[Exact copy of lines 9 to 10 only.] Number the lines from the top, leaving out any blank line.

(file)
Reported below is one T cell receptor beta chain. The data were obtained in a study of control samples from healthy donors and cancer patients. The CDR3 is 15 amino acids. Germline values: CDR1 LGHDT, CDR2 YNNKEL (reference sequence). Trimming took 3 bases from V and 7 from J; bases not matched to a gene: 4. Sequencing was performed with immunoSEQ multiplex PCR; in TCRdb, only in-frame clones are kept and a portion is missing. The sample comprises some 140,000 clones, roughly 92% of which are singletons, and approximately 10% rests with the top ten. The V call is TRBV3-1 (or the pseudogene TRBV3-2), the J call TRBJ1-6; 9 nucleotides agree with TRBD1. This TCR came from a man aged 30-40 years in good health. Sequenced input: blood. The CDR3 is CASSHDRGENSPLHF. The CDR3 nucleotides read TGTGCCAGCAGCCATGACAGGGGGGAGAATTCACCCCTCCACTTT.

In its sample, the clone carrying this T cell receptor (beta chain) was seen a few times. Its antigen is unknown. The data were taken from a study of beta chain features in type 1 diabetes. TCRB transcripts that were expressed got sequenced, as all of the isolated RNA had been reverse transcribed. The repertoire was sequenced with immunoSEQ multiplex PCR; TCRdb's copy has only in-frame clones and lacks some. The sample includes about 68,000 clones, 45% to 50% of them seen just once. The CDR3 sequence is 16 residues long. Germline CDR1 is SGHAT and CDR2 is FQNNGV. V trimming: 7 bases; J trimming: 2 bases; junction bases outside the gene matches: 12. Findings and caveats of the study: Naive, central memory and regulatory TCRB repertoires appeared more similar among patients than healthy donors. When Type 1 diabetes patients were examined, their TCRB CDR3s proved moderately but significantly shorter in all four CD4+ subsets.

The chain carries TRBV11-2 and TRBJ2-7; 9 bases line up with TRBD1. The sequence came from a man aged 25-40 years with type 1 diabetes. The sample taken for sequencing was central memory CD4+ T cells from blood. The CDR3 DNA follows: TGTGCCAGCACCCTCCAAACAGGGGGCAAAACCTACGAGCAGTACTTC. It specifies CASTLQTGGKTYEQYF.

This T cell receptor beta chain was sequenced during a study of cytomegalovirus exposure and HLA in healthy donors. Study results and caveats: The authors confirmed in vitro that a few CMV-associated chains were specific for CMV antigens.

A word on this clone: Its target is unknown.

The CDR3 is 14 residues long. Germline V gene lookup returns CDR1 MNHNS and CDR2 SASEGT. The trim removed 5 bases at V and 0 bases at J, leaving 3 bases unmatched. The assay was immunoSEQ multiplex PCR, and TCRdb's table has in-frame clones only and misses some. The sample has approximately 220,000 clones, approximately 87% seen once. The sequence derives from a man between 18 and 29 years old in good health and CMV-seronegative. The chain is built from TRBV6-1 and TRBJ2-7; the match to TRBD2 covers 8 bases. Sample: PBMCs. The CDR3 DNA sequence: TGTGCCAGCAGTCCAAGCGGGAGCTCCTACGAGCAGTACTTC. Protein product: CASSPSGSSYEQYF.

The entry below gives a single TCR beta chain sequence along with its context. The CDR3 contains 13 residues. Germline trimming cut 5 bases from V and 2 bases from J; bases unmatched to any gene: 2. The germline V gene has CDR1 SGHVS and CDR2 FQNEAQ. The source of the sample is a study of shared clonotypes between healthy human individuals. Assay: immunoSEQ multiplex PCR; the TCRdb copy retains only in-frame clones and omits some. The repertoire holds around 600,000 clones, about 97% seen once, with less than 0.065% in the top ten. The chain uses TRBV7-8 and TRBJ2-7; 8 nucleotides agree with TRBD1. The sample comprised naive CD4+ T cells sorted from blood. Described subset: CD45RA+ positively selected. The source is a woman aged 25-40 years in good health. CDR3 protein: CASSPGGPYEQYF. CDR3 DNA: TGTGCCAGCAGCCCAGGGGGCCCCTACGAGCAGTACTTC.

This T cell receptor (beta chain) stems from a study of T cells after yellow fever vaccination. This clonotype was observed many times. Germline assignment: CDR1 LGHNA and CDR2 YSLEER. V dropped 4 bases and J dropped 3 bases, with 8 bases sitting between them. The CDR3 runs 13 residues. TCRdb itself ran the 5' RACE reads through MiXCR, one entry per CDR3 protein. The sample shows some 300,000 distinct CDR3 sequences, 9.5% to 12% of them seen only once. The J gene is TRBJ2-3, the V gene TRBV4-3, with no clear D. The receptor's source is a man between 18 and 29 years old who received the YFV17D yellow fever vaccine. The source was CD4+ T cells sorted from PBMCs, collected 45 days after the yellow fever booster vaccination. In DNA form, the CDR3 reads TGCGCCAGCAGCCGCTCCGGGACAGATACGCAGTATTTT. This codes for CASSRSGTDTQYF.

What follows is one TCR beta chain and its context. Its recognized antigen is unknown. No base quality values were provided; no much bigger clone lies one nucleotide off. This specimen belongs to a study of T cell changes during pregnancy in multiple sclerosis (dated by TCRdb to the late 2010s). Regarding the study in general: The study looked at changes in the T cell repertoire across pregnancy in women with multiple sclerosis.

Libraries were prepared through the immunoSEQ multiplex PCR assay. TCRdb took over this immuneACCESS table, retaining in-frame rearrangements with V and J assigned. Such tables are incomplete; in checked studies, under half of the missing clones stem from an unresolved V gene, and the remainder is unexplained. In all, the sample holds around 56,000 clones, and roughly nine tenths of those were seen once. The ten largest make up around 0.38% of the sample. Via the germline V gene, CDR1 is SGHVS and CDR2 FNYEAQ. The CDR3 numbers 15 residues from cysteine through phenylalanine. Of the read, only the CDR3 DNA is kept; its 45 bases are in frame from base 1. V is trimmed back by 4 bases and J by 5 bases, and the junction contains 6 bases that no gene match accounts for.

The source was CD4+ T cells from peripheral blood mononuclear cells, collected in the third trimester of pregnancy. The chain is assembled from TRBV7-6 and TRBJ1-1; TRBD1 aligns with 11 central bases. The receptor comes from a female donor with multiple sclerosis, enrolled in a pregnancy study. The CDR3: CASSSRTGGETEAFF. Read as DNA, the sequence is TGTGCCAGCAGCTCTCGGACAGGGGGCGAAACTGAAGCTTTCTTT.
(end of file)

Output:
What follows is one TCR beta chain and its context. Its recognized antigen is unknown. No base quality values were provided; no much bigger clone lies one nucleotide off. This specimen belongs to a study of T cell changes during pregnancy in multiple sclerosis (dated by TCRdb to the late 2010s). Regarding the study in general: The study looked at changes in the T cell repertoire across pregnancy in women with multiple sclerosis.

Libraries were prepared through the immunoSEQ multiplex PCR assay. TCRdb took over this immuneACCESS table, retaining in-frame rearrangements with V and J assigned. Such tables are incomplete; in checked studies, under half of the missing clones stem from an unresolved V gene, and the remainder is unexplained. In all, the sample holds around 56,000 clones, and roughly nine tenths of those were seen once. The ten largest make up around 0.38% of the sample. Via the germline V gene, CDR1 is SGHVS and CDR2 FNYEAQ. The CDR3 numbers 15 residues from cysteine through phenylalanine. Of the read, only the CDR3 DNA is kept; its 45 bases are in frame from base 1. V is trimmed back by 4 bases and J by 5 bases, and the junction contains 6 bases that no gene match accounts for.